Greetings again from the darkness. This is one of those little indie flicks that will probably get lost in the shuffle. Director and co-writer Yaron Zilberman delivers a twist to the familiar life lessons and substitute family story lines, and is wise enough to let his outstanding cast do what they do best.
It is by no means a great movie, but there are some terrific and wonderful moments thanks mostly to some top notch acting. Philip Seymour Hoffman, Catherine Keener, Mark Ivanik and Christopher Walken make up a famed string quartet who are approaching their 25th year together. All heck breaks loose within this group that thrives on precision when the patriarch (Walken) is diagnosed with Parkinson’s. This announcement is followed immediately by a battle of egos between the two violinists (Hoffman and Ivanek), a falling out between the married couple (Keener and Hoffman) when he has an affair, and a break in trust when Ivanek starts a relationship with the much younger daughter (Imogen Poots) of Keener and Hoffman. It’s kinda like Peyton Place with classical music.
If this sounds like a dysfunctional family, that’s a very accurate description. These four people are outstanding musicians who made the decision to forgo solo careers and build something even better with the quartet. It’s a life lesson that four people working in harmony are both much stronger and more fragile than any one person going it alone. The music is what drives these four despite their other issues. Watching them battle through the challenges is quite similar to any film based on familial shenanigans, but the actors are so good that a few moments really resonate.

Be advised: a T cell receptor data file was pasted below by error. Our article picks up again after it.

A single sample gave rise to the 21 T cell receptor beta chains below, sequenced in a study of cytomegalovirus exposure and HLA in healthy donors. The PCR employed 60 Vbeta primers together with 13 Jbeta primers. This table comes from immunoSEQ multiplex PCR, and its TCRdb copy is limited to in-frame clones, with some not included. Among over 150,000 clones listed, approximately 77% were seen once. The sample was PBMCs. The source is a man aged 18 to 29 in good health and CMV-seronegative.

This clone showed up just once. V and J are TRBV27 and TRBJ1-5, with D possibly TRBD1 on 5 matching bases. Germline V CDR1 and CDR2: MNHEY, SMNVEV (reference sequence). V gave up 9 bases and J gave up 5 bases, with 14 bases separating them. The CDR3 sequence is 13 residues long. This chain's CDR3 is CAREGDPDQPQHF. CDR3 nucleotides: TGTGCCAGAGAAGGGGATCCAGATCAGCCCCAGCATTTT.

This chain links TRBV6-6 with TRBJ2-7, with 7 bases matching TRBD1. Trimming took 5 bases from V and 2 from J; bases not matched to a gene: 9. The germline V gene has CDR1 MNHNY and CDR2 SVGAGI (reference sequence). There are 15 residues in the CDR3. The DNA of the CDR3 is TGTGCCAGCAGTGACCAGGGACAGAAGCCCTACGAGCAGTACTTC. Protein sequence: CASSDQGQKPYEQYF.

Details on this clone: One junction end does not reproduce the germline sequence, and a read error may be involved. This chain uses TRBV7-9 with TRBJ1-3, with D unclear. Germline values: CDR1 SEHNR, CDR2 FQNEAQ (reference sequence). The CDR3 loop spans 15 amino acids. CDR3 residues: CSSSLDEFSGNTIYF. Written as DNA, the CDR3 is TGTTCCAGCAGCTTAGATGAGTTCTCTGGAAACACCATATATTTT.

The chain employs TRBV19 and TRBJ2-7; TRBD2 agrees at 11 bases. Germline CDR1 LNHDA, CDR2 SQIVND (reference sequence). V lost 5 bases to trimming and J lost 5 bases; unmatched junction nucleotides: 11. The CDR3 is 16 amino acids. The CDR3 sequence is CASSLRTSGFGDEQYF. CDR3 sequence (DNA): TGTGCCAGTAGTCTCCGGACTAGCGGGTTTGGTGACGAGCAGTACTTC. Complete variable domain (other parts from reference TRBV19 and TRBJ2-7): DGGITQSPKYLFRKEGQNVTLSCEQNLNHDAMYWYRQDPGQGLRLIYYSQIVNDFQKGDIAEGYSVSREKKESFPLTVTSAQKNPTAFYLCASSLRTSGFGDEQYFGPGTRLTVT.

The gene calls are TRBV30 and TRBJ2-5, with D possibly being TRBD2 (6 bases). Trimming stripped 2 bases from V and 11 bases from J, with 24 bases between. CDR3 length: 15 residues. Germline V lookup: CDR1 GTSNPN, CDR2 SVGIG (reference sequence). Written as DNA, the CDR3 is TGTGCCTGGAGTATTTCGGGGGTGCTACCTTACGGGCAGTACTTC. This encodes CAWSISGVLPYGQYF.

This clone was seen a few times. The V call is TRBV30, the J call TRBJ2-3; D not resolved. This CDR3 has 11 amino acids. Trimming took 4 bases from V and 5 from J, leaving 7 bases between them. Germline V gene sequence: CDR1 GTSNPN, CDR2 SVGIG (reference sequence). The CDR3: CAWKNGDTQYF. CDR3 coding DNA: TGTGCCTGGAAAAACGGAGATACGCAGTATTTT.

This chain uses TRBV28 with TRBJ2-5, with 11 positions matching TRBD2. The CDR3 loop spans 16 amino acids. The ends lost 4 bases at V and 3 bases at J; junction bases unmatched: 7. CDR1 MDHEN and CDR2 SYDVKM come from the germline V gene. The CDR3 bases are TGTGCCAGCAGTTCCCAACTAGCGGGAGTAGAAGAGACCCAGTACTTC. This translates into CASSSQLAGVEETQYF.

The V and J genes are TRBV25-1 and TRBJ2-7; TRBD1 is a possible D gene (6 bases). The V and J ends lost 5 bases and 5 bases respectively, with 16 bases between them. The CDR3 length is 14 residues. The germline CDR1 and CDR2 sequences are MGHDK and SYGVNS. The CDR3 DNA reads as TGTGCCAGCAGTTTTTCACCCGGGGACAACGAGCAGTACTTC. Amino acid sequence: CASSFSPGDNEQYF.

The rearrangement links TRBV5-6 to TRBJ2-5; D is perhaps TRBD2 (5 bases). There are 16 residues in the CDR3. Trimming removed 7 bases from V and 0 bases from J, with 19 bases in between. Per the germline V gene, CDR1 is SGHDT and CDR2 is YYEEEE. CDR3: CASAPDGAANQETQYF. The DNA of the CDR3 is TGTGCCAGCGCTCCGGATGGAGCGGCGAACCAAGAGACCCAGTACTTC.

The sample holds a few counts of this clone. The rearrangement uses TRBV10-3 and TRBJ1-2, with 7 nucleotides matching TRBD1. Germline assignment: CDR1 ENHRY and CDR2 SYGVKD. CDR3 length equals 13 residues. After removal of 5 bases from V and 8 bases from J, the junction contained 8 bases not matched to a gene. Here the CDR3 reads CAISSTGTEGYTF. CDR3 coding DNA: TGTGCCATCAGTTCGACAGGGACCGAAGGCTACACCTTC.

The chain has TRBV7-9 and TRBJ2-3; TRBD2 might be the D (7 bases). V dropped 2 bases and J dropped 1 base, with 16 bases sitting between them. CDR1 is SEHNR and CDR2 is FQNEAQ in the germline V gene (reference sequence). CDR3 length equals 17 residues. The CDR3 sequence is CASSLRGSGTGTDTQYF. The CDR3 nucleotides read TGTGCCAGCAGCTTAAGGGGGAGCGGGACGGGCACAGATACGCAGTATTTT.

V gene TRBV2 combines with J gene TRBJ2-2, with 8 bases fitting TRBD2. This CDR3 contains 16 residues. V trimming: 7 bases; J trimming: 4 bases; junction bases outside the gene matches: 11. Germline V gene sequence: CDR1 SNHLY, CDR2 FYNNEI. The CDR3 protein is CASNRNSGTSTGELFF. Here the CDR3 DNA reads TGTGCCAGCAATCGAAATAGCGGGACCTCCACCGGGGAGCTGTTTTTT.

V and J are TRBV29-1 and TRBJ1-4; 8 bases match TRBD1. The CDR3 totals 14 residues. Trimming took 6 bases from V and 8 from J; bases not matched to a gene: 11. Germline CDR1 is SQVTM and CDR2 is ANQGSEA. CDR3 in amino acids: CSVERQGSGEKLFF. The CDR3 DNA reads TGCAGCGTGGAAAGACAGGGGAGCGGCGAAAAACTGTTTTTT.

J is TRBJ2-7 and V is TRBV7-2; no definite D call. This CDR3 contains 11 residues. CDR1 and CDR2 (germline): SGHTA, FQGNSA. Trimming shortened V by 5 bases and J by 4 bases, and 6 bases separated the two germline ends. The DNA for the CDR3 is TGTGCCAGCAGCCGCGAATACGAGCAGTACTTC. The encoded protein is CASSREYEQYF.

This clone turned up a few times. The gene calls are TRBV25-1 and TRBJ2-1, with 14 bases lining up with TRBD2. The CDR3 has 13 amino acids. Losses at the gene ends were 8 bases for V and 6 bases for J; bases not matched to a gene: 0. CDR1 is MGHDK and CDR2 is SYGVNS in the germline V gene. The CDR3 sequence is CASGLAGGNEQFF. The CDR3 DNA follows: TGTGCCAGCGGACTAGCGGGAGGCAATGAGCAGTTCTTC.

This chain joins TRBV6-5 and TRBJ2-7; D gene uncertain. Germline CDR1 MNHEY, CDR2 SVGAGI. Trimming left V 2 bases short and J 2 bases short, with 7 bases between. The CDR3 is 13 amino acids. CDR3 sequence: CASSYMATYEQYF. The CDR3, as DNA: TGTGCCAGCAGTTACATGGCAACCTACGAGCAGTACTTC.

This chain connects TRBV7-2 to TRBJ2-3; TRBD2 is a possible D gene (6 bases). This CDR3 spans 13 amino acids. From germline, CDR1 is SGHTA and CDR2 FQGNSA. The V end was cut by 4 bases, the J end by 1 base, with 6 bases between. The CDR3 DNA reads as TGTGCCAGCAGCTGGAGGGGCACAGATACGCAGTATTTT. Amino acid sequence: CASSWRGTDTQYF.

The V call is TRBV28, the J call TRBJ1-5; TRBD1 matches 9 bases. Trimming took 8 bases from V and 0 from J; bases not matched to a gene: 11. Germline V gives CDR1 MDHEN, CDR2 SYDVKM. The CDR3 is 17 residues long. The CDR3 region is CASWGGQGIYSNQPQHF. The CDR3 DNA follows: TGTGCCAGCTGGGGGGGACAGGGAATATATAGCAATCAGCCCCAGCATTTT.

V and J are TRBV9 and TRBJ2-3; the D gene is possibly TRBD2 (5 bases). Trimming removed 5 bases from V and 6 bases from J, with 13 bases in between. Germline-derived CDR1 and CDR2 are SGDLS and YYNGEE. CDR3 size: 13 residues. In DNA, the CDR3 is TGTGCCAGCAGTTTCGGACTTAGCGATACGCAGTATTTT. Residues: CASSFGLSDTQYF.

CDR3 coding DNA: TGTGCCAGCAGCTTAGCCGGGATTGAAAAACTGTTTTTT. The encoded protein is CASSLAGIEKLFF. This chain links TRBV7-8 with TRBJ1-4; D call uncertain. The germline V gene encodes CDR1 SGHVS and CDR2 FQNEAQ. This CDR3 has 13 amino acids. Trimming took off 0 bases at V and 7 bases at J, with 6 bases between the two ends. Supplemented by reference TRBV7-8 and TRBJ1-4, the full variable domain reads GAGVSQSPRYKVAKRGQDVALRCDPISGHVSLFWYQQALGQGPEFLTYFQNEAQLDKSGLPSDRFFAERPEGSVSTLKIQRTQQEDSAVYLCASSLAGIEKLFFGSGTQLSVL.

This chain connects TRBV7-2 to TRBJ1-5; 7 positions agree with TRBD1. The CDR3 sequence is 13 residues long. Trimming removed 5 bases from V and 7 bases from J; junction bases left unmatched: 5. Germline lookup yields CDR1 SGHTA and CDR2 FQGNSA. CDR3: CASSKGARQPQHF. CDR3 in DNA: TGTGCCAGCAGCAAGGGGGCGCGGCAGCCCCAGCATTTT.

The chamber music is a joy to listen to, though the plot devices are often quite familiar and predictable. Christopher Walken has a couple of scenes that are alone worth the price of admission. Ivanek expertly captures the ego-maniacal first violinist, and Keener is perfectly cast as the one who can’t help but wonder how her life turned out so. Mr. Hoffman may be up for an Oscar thanks to his performance in The Master, but it’s these “small” roles which I find so complimentary of his talent.
Kind of off topic, there is a scene featuring Wallace Shawn drinking wine as he converses with Walken. Wallace Shawn drinking wine will forever remind me of The Princess Bride and the lesson of going up against a Sicilian when death is involved! To summarize, the individual pieces here are much stronger than the overall film … just the opposite of a world class quartet.
**Note: that’s the real Nina Lee (world class cellist) who steals the scene near the end
SEE THIS MOVIE IF: you enjoy “little” films with great acting
SKIP THIS MOVIE IF: a soap opera disguised as top notch chamber music has you longing for the next Bond film
watch the trailer: